Education

Half of Sacramento City Unified’s students did not attend classes day of strike

Roughly half of Sacramento City Unified’s students attended classes the day of the district-wide teachers strike on April 11, according to numbers released by the district.

State funding for school districts is based on attendance. The district said it could not yet estimate how much the one-day strike cost.

The Sacramento City Teachers Association held the strike alleging unfair labor practices by the district. The strike took place just as the district makes a final effort to balance its budget by the end of June. If it cannot resolve a $35 million gap, it faces a takeover by the state.

The strike stemmed from allegations by the teachers union that the district is not honoring its 2017 agreement, including directing savings from a lower-quality health plan strictly toward reducing class sizes and funding more health workers and counselors.

About 48 percent of the district’s 42,000 students did not attend classes.

In comparison, 6 percent of Oakland Unified’s 35,000 students showed up to school during their seven-day strike.in February. And in January, less than a third of Los Angeles Unified’s students attended classes during their week-long strike.

About 86 percent of the 2,240 SCTA members did not show up to work on April 11, according to the district. In total, 60 percent of the entire Sacramento City Unified staff, which is represented by multiple unions, was absent.

The teachers union said it believed 98 percent of teachers picketed on strike day.

“The numbers clearly show that our students have great needs, and they need our schools to be open during a strike because our schools are more than schools, they are safe havens,” said district spokesman Alex Barrios. “They provide an opportunity to be in a safe environment during the day, have access to a nutritious meal, and offer student support.”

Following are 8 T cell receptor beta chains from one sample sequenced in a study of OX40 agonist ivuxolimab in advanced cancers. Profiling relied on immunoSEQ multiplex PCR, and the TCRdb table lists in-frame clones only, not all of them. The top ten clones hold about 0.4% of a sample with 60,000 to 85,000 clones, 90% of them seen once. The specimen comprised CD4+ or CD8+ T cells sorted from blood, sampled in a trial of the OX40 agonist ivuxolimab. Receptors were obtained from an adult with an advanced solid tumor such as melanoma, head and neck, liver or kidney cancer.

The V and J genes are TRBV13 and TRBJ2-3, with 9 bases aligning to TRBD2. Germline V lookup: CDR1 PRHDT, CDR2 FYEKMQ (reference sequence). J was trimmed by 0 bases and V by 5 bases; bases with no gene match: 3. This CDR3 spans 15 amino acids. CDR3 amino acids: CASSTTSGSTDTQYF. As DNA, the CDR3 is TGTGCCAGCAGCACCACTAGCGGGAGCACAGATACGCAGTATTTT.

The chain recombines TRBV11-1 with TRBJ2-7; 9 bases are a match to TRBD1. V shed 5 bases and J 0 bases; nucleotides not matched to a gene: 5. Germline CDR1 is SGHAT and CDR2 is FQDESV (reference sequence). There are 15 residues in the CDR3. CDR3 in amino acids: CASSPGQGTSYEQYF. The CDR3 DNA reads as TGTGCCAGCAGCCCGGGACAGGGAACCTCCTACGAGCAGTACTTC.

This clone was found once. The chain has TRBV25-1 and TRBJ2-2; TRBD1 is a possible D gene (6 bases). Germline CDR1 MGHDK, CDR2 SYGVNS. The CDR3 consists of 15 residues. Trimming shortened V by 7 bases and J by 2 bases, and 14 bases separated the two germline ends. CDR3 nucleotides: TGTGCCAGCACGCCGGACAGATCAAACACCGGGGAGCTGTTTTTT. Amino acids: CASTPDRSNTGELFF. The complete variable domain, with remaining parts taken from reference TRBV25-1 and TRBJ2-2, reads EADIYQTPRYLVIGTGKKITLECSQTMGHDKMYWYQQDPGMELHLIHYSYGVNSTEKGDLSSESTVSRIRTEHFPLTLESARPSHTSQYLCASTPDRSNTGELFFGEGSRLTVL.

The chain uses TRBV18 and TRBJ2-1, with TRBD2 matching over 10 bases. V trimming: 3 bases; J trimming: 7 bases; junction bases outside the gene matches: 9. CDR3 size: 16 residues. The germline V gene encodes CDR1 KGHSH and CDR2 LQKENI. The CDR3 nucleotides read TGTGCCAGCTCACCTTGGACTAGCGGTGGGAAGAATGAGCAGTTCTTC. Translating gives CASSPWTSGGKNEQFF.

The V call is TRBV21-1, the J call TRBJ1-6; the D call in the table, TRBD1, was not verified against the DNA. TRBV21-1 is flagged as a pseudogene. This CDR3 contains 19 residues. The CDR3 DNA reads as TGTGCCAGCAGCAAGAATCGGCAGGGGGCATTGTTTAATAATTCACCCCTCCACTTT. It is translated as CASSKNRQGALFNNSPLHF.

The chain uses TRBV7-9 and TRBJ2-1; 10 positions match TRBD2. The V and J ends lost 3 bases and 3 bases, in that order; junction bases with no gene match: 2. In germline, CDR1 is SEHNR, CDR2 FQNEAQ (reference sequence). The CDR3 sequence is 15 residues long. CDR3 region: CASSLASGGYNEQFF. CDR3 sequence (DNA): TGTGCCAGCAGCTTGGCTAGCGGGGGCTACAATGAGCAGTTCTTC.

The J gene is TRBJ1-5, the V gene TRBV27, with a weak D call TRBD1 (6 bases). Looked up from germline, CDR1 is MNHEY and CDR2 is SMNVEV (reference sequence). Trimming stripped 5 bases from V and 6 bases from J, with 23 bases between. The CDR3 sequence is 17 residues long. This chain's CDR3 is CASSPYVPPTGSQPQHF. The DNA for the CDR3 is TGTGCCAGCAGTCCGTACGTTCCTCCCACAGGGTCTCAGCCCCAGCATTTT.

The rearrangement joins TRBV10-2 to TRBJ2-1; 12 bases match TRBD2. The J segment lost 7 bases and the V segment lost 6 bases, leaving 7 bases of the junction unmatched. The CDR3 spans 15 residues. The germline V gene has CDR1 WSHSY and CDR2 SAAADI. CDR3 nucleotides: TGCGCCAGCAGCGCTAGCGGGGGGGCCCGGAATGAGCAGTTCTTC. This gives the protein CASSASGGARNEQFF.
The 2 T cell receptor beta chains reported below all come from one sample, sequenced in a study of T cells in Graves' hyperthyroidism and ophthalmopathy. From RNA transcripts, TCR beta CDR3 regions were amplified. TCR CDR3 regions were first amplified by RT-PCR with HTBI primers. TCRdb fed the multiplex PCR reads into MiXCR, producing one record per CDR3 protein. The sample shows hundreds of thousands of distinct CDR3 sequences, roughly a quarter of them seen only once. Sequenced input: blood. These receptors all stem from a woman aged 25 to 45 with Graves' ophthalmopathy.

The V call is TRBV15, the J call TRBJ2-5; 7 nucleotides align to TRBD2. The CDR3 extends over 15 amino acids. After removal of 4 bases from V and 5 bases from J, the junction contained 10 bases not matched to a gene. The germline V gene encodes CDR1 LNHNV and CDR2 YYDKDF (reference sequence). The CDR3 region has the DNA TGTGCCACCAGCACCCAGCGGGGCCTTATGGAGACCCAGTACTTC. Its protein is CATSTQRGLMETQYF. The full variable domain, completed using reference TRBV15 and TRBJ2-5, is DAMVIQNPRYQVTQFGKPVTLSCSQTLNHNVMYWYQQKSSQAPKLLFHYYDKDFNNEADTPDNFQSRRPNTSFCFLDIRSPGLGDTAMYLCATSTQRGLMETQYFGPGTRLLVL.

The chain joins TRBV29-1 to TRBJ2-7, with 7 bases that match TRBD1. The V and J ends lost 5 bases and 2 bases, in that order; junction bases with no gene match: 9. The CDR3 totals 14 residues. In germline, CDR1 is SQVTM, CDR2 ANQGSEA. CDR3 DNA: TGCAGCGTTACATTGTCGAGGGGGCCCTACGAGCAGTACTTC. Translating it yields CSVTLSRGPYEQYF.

The SCTA said it heard concerns from parents that the district’s online portal, Infinite Campus, showed students marked as present while they were absent on the day of the strike.

“It’s Sac City’s creativity with numbers that have the district on the brink of insolvency,” read a statement from the teachers union.

“Students and parents stood with teachers in overwhelming numbers and have received very credible reports of the district engaging in creative counting to inflate its attendance numbers – and meaningful learning did not occur on April 11th,” its statement read.

The district said it has not received any reports regarding these concerns, and said it took extra time in processing attendance to ensure the numbers were accurate.

More elementary school students were in attendance than high school students, according to the district. Some high school students were grouped together in gymnasiums and auditoriums, where they watched movies throughout the day.

Teachers union Vice President Nikki Milevsky said the district may not have been able to employ the hundreds of replacement teachers needed to provide regular instruction at each school during the strike. It is unclear how many substitutes and replacements the district employed on April 11.

Shortly after the strike and school day ended, school board President Jessie Ryan called for a “cease-fire” – changing course from the district’s original plan to file its own unfair labor practices claim with the state, according to a district statement.

“To avoid state takeover, we hope that the creative counting is over and now that Superintendent Aguilar and Board President Ryan will finally honor our contract so that we can spend tax-payer dollars on students rather than diverting millions to the for-profit healthcare giant HealthNet,” read a statement from the SCTA.

Sacramento City Unified has 75 campuses, all of which remained open on the day of the strike.

“The strike clearly had the most negative impact on students and families with the greatest needs,” said Barrios.

Follow more of our reporting on Sacramento City Unified in Crisis

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Sawsan Morrar covers school accountability and culture for The Sacramento Bee. She grew up in Sacramento and is an alumna of UC Berkeley Graduate School of Journalism. She previously freelanced for various publications including The Washington Post, Vice, KQED and Capital Public Radio.
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